Will health care reform raise health insurance premium costs? The answer is “It depends”.
The goal of the Affordable Care Act (health care reform) is to provide insurance to as many Americans as possible. One of the biggest barriers to achieving this is the high cost of health care. For many Americans, health insurance is unaffordable.
To help address this, individuals and families whose incomes are below 400% of the Federal Poverty Level (FPL) can receive premium assistance from the Federal government in the form of a tax credit.
To qualify for the credit, individuals must purchase insurance through the Healthcare Marketplace. They can not be eligible for qualified coverage from another source, such as an employer sponsored plan, and they must be lawful residents of the State where they purchase their insurance.
For a family of four whose income is 150% of the FPL, their annual contribution toward the health insurance premium costs will be limited to 4% of their family income. Based on 2012 Federal Poverty Guidelines, this would equal $1,383 annually.
If the family’s income is 133% of the FPL, the contribution is 3%.
As a result, people qualified to receive premium assistance are likely to pay less for their health insurance after health care reform than they would today.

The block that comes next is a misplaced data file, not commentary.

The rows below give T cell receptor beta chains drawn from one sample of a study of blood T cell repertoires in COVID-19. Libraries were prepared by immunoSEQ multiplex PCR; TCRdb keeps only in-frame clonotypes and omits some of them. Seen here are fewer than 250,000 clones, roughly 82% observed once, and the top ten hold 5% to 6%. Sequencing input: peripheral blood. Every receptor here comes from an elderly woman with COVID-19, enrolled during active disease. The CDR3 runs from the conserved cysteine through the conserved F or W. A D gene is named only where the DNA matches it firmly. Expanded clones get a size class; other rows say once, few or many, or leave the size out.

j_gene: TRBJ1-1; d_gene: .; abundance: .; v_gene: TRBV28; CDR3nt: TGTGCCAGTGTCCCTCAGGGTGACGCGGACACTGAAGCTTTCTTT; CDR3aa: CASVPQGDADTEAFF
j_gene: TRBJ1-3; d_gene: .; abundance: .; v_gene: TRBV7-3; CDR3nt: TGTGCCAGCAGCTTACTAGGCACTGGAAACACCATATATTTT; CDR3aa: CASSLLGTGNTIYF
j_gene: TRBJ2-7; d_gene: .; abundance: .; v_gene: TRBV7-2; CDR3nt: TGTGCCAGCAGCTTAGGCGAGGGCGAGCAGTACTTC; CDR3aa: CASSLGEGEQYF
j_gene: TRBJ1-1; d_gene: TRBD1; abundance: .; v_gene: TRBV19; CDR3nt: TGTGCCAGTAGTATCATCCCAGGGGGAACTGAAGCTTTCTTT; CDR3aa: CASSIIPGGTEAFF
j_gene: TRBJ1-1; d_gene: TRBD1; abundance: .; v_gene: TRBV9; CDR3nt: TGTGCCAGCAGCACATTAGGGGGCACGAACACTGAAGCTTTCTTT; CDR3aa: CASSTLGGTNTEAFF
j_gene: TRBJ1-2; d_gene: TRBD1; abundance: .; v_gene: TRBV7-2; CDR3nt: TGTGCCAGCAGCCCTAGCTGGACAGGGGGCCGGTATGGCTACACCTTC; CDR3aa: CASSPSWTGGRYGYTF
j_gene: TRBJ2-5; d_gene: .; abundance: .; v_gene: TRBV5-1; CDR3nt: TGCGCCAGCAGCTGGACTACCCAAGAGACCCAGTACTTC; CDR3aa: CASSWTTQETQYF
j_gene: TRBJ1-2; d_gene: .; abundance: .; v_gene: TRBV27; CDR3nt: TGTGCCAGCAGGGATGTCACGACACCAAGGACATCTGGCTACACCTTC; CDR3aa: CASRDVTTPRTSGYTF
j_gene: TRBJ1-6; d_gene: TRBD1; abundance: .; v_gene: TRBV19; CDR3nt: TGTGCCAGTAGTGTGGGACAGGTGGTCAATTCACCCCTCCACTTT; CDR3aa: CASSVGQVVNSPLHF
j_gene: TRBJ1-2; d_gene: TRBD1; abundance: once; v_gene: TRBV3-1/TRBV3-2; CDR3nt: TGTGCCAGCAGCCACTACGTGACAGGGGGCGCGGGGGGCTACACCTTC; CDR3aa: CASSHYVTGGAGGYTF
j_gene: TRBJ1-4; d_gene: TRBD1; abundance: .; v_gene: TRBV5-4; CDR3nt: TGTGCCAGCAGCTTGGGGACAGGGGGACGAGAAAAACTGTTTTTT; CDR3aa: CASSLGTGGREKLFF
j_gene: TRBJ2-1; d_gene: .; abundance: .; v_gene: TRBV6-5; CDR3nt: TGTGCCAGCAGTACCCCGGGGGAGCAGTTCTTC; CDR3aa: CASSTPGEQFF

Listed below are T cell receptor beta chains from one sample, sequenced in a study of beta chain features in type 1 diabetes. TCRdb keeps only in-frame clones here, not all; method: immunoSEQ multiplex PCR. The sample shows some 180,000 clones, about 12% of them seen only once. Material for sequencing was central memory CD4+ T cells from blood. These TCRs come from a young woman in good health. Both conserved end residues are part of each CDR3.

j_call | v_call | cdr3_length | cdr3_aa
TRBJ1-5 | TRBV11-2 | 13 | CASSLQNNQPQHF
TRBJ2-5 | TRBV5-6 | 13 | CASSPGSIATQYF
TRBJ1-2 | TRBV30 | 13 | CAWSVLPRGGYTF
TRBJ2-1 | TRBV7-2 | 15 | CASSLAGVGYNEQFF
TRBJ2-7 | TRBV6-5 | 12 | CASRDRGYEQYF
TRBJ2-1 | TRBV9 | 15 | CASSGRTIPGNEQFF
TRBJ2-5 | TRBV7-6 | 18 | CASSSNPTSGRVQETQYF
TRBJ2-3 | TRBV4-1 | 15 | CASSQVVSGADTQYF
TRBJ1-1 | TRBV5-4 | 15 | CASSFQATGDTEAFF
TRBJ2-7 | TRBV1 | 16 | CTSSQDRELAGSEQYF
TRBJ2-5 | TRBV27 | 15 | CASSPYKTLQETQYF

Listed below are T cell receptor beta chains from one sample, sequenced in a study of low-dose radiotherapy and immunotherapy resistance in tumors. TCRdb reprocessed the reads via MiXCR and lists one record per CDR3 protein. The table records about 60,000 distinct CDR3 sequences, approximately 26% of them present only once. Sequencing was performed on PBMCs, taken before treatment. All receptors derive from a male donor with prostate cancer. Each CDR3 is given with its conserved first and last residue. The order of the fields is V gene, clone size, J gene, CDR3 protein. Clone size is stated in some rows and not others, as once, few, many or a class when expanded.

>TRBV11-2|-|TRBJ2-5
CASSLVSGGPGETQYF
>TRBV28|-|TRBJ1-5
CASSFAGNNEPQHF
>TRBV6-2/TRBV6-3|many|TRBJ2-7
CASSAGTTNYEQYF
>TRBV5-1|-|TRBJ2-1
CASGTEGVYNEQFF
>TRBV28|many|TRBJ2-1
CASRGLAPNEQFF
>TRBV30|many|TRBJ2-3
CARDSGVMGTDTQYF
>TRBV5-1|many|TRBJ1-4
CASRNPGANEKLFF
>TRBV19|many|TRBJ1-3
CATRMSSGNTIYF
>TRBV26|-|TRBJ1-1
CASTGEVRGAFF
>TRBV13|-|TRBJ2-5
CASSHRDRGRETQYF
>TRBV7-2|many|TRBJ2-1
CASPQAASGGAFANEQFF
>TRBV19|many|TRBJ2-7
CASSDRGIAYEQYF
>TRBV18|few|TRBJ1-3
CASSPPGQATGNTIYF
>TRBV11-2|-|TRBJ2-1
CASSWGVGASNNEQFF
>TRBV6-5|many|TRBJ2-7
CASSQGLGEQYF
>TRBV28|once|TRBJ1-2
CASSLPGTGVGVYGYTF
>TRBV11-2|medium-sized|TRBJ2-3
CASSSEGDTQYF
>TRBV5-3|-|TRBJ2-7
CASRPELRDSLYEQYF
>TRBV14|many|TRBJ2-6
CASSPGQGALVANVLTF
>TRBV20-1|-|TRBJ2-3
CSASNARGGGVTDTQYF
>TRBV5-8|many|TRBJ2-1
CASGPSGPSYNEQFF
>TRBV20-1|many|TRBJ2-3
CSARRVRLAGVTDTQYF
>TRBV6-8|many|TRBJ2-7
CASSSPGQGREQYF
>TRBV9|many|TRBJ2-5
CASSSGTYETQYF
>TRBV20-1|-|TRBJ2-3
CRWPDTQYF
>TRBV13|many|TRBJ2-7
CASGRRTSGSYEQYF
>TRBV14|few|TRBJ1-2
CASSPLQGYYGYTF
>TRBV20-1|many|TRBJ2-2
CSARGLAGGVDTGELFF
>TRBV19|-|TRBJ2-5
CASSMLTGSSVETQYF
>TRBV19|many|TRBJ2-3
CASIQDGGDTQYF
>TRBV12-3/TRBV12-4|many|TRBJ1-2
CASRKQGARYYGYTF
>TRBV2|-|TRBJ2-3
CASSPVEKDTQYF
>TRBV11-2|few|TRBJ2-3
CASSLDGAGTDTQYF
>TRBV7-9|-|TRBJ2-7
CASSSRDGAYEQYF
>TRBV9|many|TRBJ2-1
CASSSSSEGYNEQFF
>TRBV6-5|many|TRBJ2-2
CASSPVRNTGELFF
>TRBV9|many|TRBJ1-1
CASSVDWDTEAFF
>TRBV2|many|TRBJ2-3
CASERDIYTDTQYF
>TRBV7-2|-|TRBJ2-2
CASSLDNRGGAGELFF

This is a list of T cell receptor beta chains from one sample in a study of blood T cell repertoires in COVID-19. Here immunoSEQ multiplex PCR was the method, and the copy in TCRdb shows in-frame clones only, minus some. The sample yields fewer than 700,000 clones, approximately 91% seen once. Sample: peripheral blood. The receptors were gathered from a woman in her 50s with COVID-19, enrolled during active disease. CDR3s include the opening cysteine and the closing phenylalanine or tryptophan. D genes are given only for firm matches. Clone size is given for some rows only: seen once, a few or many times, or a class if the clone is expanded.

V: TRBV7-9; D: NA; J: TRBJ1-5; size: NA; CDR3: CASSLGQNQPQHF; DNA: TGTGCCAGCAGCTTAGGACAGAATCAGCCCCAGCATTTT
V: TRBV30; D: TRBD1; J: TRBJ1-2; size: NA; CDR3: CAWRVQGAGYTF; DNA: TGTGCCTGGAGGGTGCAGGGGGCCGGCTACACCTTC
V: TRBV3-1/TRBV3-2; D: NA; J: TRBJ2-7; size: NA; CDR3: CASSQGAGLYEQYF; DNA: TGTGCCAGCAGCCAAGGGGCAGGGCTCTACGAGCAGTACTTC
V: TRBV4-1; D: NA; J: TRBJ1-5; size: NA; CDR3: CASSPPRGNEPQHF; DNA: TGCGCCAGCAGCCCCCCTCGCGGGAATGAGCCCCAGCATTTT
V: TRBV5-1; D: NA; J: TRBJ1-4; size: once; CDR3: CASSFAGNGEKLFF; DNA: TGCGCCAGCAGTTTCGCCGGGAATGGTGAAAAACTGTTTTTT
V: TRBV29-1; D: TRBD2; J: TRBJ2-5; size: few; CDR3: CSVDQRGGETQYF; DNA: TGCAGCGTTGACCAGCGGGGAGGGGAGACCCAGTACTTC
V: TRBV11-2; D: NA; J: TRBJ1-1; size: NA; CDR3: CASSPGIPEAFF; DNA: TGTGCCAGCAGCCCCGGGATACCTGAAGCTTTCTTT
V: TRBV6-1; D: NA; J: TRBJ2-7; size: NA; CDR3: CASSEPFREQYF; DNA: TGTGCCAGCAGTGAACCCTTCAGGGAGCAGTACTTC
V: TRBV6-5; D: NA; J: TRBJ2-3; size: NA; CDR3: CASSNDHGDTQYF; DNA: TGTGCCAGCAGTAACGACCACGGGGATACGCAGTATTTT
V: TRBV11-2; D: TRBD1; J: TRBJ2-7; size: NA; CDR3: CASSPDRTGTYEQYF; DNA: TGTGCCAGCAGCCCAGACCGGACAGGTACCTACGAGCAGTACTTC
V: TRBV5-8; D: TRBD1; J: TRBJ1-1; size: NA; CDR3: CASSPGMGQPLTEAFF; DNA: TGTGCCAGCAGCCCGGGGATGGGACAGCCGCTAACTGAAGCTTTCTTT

However, for those individuals not qualified to receive premium assistance, the situation will be different.
If a person currently has individual insurance which is medically underwritten, his or her premium is likely to go up. This is because insurers will be required to offer insurance to everyone, regardless of their health. The increase in the number of insured individuals with health conditions means cost – and thus premiums – will increase.
Plan designs will change as well.
Many of the plans currently sold in the individual market provide less coverage than will be required under the Affordable Care Act.
The Commonwealth Fund estimates more than half of Americans with individual health insurance have policies that fail the minimum coverage requirements.
Age will also be a factor in determining what happens to individual premiums.
Today, the cost of health insurance for younger individuals is much lower than it is for older people. While policies for younger individuals will continue to be less expensive under health care reform, the differences in price between the older populations and younger will be much smaller.
According to an actuarial analysis conducted by the consulting firm Oliver & Wyman, individuals ages 18 to 34 could see their premiums increase 35%. Correspondingly, individuals age 55 to 59 may see a drop of 12%.
Jonathan Gruber, Professor of Economics at MIT, estimates the provisions of the Affordable Care Act will increase individual insurance premiums in Colorado by 19%.
However, the financial assistance provided by the Federal government will more than offset the rise in premiums for most families, according to Professor Gruber.
He estimates 70% of those who currently have individual insurance in Colorado will pay less, despite the increase in premiums.
So when you ask whether health care reform will increase how much you pay for health insurance, the answer is it depends on who you are.